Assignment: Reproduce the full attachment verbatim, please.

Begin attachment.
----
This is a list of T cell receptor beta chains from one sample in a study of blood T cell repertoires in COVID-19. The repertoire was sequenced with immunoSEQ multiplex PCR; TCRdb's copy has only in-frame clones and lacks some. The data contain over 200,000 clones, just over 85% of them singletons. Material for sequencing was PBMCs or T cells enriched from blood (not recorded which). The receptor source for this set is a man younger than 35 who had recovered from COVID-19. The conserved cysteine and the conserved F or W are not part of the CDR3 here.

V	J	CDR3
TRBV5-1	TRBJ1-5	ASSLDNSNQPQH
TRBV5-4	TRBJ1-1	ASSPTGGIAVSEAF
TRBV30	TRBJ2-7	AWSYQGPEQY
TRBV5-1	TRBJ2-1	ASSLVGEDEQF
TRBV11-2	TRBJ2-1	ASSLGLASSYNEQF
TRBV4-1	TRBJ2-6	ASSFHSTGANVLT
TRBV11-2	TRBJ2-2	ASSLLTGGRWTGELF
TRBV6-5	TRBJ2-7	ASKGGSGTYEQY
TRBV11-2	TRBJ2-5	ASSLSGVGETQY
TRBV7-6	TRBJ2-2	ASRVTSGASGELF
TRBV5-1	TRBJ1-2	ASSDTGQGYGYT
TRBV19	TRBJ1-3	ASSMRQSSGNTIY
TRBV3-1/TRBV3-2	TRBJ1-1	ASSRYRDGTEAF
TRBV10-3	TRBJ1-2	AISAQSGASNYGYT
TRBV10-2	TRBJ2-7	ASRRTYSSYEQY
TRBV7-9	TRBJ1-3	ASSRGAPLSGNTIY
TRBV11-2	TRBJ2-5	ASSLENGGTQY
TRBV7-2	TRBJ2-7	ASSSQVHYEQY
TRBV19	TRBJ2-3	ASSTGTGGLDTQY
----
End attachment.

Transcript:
This is a list of T cell receptor beta chains from one sample in a study of blood T cell repertoires in COVID-19. The repertoire was sequenced with immunoSEQ multiplex PCR; TCRdb's copy has only in-frame clones and lacks some. The data contain over 200,000 clones, just over 85% of them singletons. Material for sequencing was PBMCs or T cells enriched from blood (not recorded which). The receptor source for this set is a man younger than 35 who had recovered from COVID-19. The conserved cysteine and the conserved F or W are not part of the CDR3 here.

V	J	CDR3
TRBV5-1	TRBJ1-5	ASSLDNSNQPQH
TRBV5-4	TRBJ1-1	ASSPTGGIAVSEAF
TRBV30	TRBJ2-7	AWSYQGPEQY
TRBV5-1	TRBJ2-1	ASSLVGEDEQF
TRBV11-2	TRBJ2-1	ASSLGLASSYNEQF
TRBV4-1	TRBJ2-6	ASSFHSTGANVLT
TRBV11-2	TRBJ2-2	ASSLLTGGRWTGELF
TRBV6-5	TRBJ2-7	ASKGGSGTYEQY
TRBV11-2	TRBJ2-5	ASSLSGVGETQY
TRBV7-6	TRBJ2-2	ASRVTSGASGELF
TRBV5-1	TRBJ1-2	ASSDTGQGYGYT
TRBV19	TRBJ1-3	ASSMRQSSGNTIY
TRBV3-1/TRBV3-2	TRBJ1-1	ASSRYRDGTEAF
TRBV10-3	TRBJ1-2	AISAQSGASNYGYT
TRBV10-2	TRBJ2-7	ASRRTYSSYEQY
TRBV7-9	TRBJ1-3	ASSRGAPLSGNTIY
TRBV11-2	TRBJ2-5	ASSLENGGTQY
TRBV7-2	TRBJ2-7	ASSSQVHYEQY
TRBV19	TRBJ2-3	ASSTGTGGLDTQY